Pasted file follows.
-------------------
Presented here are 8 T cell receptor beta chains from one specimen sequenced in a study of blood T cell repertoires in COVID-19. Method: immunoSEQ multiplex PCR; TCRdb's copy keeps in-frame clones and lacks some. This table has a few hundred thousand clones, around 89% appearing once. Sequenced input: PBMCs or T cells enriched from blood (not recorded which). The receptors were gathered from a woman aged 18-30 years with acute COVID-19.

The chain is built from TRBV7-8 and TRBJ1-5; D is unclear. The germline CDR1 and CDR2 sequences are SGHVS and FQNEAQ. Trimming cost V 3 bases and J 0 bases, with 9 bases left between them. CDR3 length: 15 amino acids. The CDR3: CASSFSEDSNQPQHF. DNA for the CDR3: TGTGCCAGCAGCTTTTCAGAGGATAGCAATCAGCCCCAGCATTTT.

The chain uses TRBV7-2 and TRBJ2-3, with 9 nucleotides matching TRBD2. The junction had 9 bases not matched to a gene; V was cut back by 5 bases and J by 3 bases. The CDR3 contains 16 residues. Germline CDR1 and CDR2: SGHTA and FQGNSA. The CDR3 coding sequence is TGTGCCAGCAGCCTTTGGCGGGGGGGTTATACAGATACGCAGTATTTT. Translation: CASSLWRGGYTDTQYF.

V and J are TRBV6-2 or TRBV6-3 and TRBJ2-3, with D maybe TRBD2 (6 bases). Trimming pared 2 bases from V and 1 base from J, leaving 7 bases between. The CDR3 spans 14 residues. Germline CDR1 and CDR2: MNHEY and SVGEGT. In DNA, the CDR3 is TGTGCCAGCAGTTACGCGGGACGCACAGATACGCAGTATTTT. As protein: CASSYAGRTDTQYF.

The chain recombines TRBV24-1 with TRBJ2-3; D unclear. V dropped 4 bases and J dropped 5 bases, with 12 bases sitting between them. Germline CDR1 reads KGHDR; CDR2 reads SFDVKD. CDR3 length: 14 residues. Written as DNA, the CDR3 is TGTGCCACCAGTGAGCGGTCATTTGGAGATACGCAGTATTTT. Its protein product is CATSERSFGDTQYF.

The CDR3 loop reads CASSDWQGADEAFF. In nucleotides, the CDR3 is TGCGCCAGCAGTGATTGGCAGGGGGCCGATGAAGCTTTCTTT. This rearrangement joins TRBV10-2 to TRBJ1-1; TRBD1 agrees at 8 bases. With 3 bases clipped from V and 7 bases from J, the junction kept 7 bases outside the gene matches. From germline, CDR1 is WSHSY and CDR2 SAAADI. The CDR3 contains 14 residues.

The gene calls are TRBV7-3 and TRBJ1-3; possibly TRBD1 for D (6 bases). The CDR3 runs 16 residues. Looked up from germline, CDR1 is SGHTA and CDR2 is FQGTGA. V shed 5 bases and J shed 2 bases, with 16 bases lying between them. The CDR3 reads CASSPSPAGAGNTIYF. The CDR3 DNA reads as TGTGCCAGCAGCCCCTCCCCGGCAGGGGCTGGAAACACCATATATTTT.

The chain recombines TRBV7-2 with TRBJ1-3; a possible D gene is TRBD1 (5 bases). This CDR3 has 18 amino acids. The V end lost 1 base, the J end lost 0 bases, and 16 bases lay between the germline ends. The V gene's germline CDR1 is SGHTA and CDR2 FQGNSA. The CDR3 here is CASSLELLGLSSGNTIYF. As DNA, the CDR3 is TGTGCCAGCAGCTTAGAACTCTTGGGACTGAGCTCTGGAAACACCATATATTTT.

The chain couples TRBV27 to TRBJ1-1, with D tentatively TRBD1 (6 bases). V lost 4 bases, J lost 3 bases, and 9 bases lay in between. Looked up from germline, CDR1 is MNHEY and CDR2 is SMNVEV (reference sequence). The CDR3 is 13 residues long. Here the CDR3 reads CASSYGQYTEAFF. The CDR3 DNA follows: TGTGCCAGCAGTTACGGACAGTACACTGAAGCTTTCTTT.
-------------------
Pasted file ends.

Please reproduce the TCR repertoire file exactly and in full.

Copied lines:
Presented here are 8 T cell receptor beta chains from one specimen sequenced in a study of blood T cell repertoires in COVID-19. Method: immunoSEQ multiplex PCR; TCRdb's copy keeps in-frame clones and lacks some. This table has a few hundred thousand clones, around 89% appearing once. Sequenced input: PBMCs or T cells enriched from blood (not recorded which). The receptors were gathered from a woman aged 18-30 years with acute COVID-19.

The chain is built from TRBV7-8 and TRBJ1-5; D is unclear. The germline CDR1 and CDR2 sequences are SGHVS and FQNEAQ. Trimming cost V 3 bases and J 0 bases, with 9 bases left between them. CDR3 length: 15 amino acids. The CDR3: CASSFSEDSNQPQHF. DNA for the CDR3: TGTGCCAGCAGCTTTTCAGAGGATAGCAATCAGCCCCAGCATTTT.

The chain uses TRBV7-2 and TRBJ2-3, with 9 nucleotides matching TRBD2. The junction had 9 bases not matched to a gene; V was cut back by 5 bases and J by 3 bases. The CDR3 contains 16 residues. Germline CDR1 and CDR2: SGHTA and FQGNSA. The CDR3 coding sequence is TGTGCCAGCAGCCTTTGGCGGGGGGGTTATACAGATACGCAGTATTTT. Translation: CASSLWRGGYTDTQYF.

V and J are TRBV6-2 or TRBV6-3 and TRBJ2-3, with D maybe TRBD2 (6 bases). Trimming pared 2 bases from V and 1 base from J, leaving 7 bases between. The CDR3 spans 14 residues. Germline CDR1 and CDR2: MNHEY and SVGEGT. In DNA, the CDR3 is TGTGCCAGCAGTTACGCGGGACGCACAGATACGCAGTATTTT. As protein: CASSYAGRTDTQYF.

The chain recombines TRBV24-1 with TRBJ2-3; D unclear. V dropped 4 bases and J dropped 5 bases, with 12 bases sitting between them. Germline CDR1 reads KGHDR; CDR2 reads SFDVKD. CDR3 length: 14 residues. Written as DNA, the CDR3 is TGTGCCACCAGTGAGCGGTCATTTGGAGATACGCAGTATTTT. Its protein product is CATSERSFGDTQYF.

The CDR3 loop reads CASSDWQGADEAFF. In nucleotides, the CDR3 is TGCGCCAGCAGTGATTGGCAGGGGGCCGATGAAGCTTTCTTT. This rearrangement joins TRBV10-2 to TRBJ1-1; TRBD1 agrees at 8 bases. With 3 bases clipped from V and 7 bases from J, the junction kept 7 bases outside the gene matches. From germline, CDR1 is WSHSY and CDR2 SAAADI. The CDR3 contains 14 residues.

The gene calls are TRBV7-3 and TRBJ1-3; possibly TRBD1 for D (6 bases). The CDR3 runs 16 residues. Looked up from germline, CDR1 is SGHTA and CDR2 is FQGTGA. V shed 5 bases and J shed 2 bases, with 16 bases lying between them. The CDR3 reads CASSPSPAGAGNTIYF. The CDR3 DNA reads as TGTGCCAGCAGCCCCTCCCCGGCAGGGGCTGGAAACACCATATATTTT.

The chain recombines TRBV7-2 with TRBJ1-3; a possible D gene is TRBD1 (5 bases). This CDR3 has 18 amino acids. The V end lost 1 base, the J end lost 0 bases, and 16 bases lay between the germline ends. The V gene's germline CDR1 is SGHTA and CDR2 FQGNSA. The CDR3 here is CASSLELLGLSSGNTIYF. As DNA, the CDR3 is TGTGCCAGCAGCTTAGAACTCTTGGGACTGAGCTCTGGAAACACCATATATTTT.

The chain couples TRBV27 to TRBJ1-1, with D tentatively TRBD1 (6 bases). V lost 4 bases, J lost 3 bases, and 9 bases lay in between. Looked up from germline, CDR1 is MNHEY and CDR2 is SMNVEV (reference sequence). The CDR3 is 13 residues long. Here the CDR3 reads CASSYGQYTEAFF. The CDR3 DNA follows: TGTGCCAGCAGTTACGGACAGTACACTGAAGCTTTCTTT.